Carlos Lozada of the Washington Post provides an interesting essay about who is considered Latino. Debates surrounding the growth of U.S. Latinos, immigration reform, and other social cultural issues seem to have redefined Latino identity along many lines. If you’re Latino, you can identify:
Besides, others play identity politics for me. I’m Hispanic when census forms and my children’s birth certificate documents nudge me to choose. I’m Hispanic when junk mail arrives at my house trumpeting special offers for my Irish American wife and ofertas especiales for me. I’m Hispanic when the Jehovah’s Witnesses come knocking on my door with a pitch for salvation ready in Spanish. I’m Hispanic in America because people I don’t know have decided that is what I am.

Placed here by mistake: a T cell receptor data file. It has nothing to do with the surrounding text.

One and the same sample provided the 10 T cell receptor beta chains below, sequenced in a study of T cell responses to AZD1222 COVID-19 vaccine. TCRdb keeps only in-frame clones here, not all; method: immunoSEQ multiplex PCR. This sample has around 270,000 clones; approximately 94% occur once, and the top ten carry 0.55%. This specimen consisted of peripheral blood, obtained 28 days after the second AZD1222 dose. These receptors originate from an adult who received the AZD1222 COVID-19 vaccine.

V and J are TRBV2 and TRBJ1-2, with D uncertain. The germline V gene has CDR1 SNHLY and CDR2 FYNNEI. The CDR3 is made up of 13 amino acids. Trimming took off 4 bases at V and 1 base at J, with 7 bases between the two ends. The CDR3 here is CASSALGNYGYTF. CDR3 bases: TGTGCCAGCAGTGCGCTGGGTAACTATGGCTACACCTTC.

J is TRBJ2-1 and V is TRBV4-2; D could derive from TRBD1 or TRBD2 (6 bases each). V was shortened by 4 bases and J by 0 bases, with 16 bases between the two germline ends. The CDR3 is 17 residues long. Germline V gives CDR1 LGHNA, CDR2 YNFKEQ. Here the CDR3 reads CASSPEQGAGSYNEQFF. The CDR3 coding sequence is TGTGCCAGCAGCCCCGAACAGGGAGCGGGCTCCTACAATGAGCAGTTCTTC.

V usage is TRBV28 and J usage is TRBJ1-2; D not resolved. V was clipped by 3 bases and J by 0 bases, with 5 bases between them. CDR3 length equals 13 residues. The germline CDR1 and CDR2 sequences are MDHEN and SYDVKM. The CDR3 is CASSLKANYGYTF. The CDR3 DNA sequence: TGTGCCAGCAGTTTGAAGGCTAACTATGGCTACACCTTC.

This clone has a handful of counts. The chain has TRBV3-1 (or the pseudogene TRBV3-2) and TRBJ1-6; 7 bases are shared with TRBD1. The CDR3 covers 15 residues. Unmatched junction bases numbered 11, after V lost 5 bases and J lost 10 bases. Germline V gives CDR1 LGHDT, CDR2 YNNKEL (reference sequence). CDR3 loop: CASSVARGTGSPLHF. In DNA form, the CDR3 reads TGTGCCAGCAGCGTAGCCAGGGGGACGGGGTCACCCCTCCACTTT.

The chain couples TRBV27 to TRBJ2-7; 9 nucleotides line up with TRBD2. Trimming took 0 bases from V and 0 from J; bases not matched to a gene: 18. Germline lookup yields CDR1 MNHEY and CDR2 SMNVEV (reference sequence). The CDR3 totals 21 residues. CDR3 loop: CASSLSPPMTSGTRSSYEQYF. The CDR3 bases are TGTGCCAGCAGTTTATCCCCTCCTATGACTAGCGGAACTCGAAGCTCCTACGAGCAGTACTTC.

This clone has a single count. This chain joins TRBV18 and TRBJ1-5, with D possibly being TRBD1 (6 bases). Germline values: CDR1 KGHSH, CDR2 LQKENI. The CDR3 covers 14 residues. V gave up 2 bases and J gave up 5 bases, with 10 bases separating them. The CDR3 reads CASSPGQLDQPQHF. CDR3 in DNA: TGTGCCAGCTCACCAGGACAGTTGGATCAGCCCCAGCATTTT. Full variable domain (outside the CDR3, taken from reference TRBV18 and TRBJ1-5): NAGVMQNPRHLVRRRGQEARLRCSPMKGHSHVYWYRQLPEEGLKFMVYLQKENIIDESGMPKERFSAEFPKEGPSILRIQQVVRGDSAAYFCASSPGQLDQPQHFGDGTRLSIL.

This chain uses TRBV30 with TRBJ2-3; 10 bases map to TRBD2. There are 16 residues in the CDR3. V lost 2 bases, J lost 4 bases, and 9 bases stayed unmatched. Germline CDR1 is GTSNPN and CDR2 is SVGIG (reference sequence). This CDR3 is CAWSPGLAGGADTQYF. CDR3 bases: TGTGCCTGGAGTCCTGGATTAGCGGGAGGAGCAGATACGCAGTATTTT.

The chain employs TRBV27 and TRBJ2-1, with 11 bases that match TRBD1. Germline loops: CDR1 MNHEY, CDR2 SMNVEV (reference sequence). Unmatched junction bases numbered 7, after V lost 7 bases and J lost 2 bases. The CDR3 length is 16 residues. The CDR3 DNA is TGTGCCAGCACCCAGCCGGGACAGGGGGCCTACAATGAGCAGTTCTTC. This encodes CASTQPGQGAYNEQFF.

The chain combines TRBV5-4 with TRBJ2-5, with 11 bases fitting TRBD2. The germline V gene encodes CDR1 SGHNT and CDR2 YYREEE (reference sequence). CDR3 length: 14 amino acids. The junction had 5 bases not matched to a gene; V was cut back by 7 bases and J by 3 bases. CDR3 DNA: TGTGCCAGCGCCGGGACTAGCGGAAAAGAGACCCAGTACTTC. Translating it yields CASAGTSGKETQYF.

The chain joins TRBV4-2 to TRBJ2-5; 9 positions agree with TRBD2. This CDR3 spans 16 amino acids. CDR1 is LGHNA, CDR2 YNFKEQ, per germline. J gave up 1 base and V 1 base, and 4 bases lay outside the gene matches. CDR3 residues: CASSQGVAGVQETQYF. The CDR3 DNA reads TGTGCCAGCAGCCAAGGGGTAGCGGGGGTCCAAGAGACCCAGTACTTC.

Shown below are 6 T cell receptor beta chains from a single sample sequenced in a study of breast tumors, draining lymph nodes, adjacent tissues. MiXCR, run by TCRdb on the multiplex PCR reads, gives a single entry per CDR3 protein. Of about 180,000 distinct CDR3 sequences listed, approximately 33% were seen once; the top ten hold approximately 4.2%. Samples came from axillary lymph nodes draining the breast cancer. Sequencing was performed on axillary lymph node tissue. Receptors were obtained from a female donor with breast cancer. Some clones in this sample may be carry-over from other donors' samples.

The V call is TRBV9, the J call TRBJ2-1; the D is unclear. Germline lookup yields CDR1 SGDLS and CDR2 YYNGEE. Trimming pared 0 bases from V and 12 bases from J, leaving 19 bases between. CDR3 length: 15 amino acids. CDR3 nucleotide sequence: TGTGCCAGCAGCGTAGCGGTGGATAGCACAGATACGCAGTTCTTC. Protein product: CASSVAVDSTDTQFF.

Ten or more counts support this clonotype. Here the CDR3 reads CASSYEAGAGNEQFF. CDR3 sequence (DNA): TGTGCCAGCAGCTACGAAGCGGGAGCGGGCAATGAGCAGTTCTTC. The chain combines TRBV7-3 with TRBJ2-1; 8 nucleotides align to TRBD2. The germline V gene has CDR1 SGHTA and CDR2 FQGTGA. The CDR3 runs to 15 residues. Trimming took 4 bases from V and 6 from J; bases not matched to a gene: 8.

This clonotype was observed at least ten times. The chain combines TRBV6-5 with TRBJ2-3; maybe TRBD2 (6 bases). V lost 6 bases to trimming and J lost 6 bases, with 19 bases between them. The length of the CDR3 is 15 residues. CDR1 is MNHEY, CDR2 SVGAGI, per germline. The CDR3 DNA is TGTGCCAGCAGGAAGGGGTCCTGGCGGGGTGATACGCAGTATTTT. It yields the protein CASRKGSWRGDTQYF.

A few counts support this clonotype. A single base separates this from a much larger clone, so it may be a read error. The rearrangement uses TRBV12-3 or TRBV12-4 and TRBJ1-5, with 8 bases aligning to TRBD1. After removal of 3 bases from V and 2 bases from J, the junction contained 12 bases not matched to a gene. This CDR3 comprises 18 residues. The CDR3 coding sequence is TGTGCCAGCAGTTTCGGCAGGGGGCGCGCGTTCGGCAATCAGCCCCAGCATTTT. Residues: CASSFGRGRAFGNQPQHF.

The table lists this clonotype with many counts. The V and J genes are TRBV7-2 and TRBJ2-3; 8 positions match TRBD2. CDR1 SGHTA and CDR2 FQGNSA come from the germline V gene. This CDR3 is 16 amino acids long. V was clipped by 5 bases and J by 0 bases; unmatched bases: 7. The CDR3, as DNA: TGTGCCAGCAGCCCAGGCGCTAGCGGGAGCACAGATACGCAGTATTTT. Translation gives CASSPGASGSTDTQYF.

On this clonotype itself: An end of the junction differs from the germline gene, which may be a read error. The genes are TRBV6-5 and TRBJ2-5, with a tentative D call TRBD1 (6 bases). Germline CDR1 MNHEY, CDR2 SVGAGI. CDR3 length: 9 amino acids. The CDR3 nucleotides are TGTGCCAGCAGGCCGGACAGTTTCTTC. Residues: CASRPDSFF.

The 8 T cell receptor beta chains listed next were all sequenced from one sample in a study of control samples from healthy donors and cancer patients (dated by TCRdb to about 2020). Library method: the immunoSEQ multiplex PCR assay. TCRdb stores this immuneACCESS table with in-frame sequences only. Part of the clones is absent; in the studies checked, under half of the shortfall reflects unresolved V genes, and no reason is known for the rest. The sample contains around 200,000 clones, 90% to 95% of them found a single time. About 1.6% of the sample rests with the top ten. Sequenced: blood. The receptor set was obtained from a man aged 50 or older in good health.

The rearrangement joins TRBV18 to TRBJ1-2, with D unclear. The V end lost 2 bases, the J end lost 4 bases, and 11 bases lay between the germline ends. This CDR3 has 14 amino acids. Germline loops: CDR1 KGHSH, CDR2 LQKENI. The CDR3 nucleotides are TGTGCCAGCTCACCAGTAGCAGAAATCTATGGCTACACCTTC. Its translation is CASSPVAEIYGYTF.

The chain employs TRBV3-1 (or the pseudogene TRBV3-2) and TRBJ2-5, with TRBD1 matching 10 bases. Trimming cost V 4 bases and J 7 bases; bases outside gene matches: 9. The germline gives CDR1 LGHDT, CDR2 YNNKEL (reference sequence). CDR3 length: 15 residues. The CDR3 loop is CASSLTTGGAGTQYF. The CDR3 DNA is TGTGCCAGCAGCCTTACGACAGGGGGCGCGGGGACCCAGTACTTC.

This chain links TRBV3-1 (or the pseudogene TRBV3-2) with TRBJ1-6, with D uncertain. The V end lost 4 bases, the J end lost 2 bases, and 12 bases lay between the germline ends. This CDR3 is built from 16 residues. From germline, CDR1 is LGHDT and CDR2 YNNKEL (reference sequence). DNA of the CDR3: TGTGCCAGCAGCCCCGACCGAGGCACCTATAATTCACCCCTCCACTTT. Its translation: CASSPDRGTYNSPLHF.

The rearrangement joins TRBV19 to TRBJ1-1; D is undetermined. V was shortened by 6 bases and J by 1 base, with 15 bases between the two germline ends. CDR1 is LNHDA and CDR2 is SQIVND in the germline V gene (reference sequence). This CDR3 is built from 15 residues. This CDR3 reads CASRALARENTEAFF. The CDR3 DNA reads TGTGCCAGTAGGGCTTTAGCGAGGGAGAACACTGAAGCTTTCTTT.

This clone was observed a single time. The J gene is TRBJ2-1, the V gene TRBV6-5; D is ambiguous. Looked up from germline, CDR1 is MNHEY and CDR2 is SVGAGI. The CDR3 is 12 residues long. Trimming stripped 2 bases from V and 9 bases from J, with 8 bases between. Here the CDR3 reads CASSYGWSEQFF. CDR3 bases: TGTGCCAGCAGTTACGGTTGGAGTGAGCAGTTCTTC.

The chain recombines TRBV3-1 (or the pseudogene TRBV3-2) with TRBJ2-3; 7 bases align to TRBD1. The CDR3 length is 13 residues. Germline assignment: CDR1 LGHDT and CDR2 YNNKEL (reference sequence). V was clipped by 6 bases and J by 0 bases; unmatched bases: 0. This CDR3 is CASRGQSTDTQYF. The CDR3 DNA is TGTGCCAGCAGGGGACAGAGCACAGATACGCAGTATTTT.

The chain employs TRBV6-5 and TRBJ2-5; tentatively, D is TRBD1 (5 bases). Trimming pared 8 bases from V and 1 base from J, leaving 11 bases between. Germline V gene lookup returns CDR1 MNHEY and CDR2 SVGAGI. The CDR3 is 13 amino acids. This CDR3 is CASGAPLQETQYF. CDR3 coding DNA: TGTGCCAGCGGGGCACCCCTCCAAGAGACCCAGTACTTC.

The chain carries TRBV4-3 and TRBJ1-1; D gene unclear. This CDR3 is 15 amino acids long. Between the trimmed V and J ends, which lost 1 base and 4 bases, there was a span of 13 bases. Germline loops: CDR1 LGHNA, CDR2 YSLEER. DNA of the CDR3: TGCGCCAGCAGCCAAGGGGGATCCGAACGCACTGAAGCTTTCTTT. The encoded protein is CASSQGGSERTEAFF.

Mr. Lozada accurately identifies a unifying issue for Latinos regardless of cultural background:
When the political debates over immigration turn ugly, when talk of self-deportation and racial-profiling laws and anchor babies permeates campaigns, the distinctions and nuances seem to dissipate.